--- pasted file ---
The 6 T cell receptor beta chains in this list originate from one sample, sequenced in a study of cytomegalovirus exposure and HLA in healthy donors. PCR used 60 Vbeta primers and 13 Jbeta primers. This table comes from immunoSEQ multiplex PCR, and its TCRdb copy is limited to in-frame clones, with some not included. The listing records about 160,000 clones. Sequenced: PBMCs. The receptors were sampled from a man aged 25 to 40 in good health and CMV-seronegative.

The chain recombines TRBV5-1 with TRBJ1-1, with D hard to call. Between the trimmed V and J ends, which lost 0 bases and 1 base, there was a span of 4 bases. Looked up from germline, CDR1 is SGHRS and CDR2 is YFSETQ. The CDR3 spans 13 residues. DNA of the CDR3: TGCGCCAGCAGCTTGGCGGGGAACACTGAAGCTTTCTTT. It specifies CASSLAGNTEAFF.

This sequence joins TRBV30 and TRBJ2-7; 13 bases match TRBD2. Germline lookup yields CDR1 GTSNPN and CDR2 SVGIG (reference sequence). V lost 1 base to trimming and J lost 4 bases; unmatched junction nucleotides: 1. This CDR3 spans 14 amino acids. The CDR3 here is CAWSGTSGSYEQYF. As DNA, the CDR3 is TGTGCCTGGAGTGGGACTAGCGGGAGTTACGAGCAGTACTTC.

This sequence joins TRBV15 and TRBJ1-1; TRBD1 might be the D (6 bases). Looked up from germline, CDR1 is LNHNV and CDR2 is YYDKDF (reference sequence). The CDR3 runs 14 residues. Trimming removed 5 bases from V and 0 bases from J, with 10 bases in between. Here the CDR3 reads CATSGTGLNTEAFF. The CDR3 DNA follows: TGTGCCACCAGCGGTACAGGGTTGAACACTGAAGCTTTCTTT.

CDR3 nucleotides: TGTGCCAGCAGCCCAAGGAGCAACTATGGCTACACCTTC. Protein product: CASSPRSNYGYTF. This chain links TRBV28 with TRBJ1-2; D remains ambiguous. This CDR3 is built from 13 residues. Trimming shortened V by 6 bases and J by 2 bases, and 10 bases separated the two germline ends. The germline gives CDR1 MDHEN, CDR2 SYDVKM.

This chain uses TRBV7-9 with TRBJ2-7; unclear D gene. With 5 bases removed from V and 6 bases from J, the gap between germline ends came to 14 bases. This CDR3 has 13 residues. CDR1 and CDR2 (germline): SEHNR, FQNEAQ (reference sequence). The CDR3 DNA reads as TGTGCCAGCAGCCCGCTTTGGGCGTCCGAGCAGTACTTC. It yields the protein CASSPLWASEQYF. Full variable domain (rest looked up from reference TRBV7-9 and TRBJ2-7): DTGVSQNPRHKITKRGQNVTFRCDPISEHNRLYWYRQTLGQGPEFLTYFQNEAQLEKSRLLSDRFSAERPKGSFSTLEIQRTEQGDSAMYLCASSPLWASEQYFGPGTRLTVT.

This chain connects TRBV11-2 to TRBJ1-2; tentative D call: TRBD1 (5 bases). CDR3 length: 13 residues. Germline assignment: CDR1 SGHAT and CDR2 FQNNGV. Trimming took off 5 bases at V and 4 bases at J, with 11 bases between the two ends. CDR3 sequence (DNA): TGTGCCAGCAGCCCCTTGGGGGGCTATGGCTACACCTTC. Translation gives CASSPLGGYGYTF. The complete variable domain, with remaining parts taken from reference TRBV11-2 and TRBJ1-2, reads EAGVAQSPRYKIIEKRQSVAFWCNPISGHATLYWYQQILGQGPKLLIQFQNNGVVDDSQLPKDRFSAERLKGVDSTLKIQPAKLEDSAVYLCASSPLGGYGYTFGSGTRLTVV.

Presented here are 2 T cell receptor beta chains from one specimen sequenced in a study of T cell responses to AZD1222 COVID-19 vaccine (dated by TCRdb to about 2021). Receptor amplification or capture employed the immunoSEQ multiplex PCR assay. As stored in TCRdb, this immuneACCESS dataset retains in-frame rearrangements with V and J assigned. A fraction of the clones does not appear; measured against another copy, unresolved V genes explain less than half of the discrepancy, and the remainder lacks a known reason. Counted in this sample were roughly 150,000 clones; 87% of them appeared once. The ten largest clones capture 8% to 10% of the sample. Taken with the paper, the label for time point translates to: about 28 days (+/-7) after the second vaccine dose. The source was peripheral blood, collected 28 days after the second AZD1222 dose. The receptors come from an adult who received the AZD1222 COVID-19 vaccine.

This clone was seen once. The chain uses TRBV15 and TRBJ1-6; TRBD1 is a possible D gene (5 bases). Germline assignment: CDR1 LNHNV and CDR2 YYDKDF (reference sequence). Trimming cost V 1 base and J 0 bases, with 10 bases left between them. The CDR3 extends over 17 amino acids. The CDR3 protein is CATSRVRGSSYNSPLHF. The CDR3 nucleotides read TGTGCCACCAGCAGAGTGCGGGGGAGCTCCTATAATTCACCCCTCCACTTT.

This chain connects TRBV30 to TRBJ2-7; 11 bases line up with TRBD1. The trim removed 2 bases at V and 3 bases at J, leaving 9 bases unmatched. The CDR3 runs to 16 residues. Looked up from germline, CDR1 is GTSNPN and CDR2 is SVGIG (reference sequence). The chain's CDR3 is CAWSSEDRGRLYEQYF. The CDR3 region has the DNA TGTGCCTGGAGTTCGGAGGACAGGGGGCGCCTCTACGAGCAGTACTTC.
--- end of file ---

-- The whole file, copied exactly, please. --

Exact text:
The 6 T cell receptor beta chains in this list originate from one sample, sequenced in a study of cytomegalovirus exposure and HLA in healthy donors. PCR used 60 Vbeta primers and 13 Jbeta primers. This table comes from immunoSEQ multiplex PCR, and its TCRdb copy is limited to in-frame clones, with some not included. The listing records about 160,000 clones. Sequenced: PBMCs. The receptors were sampled from a man aged 25 to 40 in good health and CMV-seronegative.

The chain recombines TRBV5-1 with TRBJ1-1, with D hard to call. Between the trimmed V and J ends, which lost 0 bases and 1 base, there was a span of 4 bases. Looked up from germline, CDR1 is SGHRS and CDR2 is YFSETQ. The CDR3 spans 13 residues. DNA of the CDR3: TGCGCCAGCAGCTTGGCGGGGAACACTGAAGCTTTCTTT. It specifies CASSLAGNTEAFF.

This sequence joins TRBV30 and TRBJ2-7; 13 bases match TRBD2. Germline lookup yields CDR1 GTSNPN and CDR2 SVGIG (reference sequence). V lost 1 base to trimming and J lost 4 bases; unmatched junction nucleotides: 1. This CDR3 spans 14 amino acids. The CDR3 here is CAWSGTSGSYEQYF. As DNA, the CDR3 is TGTGCCTGGAGTGGGACTAGCGGGAGTTACGAGCAGTACTTC.

This sequence joins TRBV15 and TRBJ1-1; TRBD1 might be the D (6 bases). Looked up from germline, CDR1 is LNHNV and CDR2 is YYDKDF (reference sequence). The CDR3 runs 14 residues. Trimming removed 5 bases from V and 0 bases from J, with 10 bases in between. Here the CDR3 reads CATSGTGLNTEAFF. The CDR3 DNA follows: TGTGCCACCAGCGGTACAGGGTTGAACACTGAAGCTTTCTTT.

CDR3 nucleotides: TGTGCCAGCAGCCCAAGGAGCAACTATGGCTACACCTTC. Protein product: CASSPRSNYGYTF. This chain links TRBV28 with TRBJ1-2; D remains ambiguous. This CDR3 is built from 13 residues. Trimming shortened V by 6 bases and J by 2 bases, and 10 bases separated the two germline ends. The germline gives CDR1 MDHEN, CDR2 SYDVKM.

This chain uses TRBV7-9 with TRBJ2-7; unclear D gene. With 5 bases removed from V and 6 bases from J, the gap between germline ends came to 14 bases. This CDR3 has 13 residues. CDR1 and CDR2 (germline): SEHNR, FQNEAQ (reference sequence). The CDR3 DNA reads as TGTGCCAGCAGCCCGCTTTGGGCGTCCGAGCAGTACTTC. It yields the protein CASSPLWASEQYF. Full variable domain (rest looked up from reference TRBV7-9 and TRBJ2-7): DTGVSQNPRHKITKRGQNVTFRCDPISEHNRLYWYRQTLGQGPEFLTYFQNEAQLEKSRLLSDRFSAERPKGSFSTLEIQRTEQGDSAMYLCASSPLWASEQYFGPGTRLTVT.

This chain connects TRBV11-2 to TRBJ1-2; tentative D call: TRBD1 (5 bases). CDR3 length: 13 residues. Germline assignment: CDR1 SGHAT and CDR2 FQNNGV. Trimming took off 5 bases at V and 4 bases at J, with 11 bases between the two ends. CDR3 sequence (DNA): TGTGCCAGCAGCCCCTTGGGGGGCTATGGCTACACCTTC. Translation gives CASSPLGGYGYTF. The complete variable domain, with remaining parts taken from reference TRBV11-2 and TRBJ1-2, reads EAGVAQSPRYKIIEKRQSVAFWCNPISGHATLYWYQQILGQGPKLLIQFQNNGVVDDSQLPKDRFSAERLKGVDSTLKIQPAKLEDSAVYLCASSPLGGYGYTFGSGTRLTVV.

Presented here are 2 T cell receptor beta chains from one specimen sequenced in a study of T cell responses to AZD1222 COVID-19 vaccine (dated by TCRdb to about 2021). Receptor amplification or capture employed the immunoSEQ multiplex PCR assay. As stored in TCRdb, this immuneACCESS dataset retains in-frame rearrangements with V and J assigned. A fraction of the clones does not appear; measured against another copy, unresolved V genes explain less than half of the discrepancy, and the remainder lacks a known reason. Counted in this sample were roughly 150,000 clones; 87% of them appeared once. The ten largest clones capture 8% to 10% of the sample. Taken with the paper, the label for time point translates to: about 28 days (+/-7) after the second vaccine dose. The source was peripheral blood, collected 28 days after the second AZD1222 dose. The receptors come from an adult who received the AZD1222 COVID-19 vaccine.

This clone was seen once. The chain uses TRBV15 and TRBJ1-6; TRBD1 is a possible D gene (5 bases). Germline assignment: CDR1 LNHNV and CDR2 YYDKDF (reference sequence). Trimming cost V 1 base and J 0 bases, with 10 bases left between them. The CDR3 extends over 17 amino acids. The CDR3 protein is CATSRVRGSSYNSPLHF. The CDR3 nucleotides read TGTGCCACCAGCAGAGTGCGGGGGAGCTCCTATAATTCACCCCTCCACTTT.

This chain connects TRBV30 to TRBJ2-7; 11 bases line up with TRBD1. The trim removed 2 bases at V and 3 bases at J, leaving 9 bases unmatched. The CDR3 runs to 16 residues. Looked up from germline, CDR1 is GTSNPN and CDR2 is SVGIG (reference sequence). The chain's CDR3 is CAWSSEDRGRLYEQYF. The CDR3 region has the DNA TGTGCCTGGAGTTCGGAGGACAGGGGGCGCCTCTACGAGCAGTACTTC.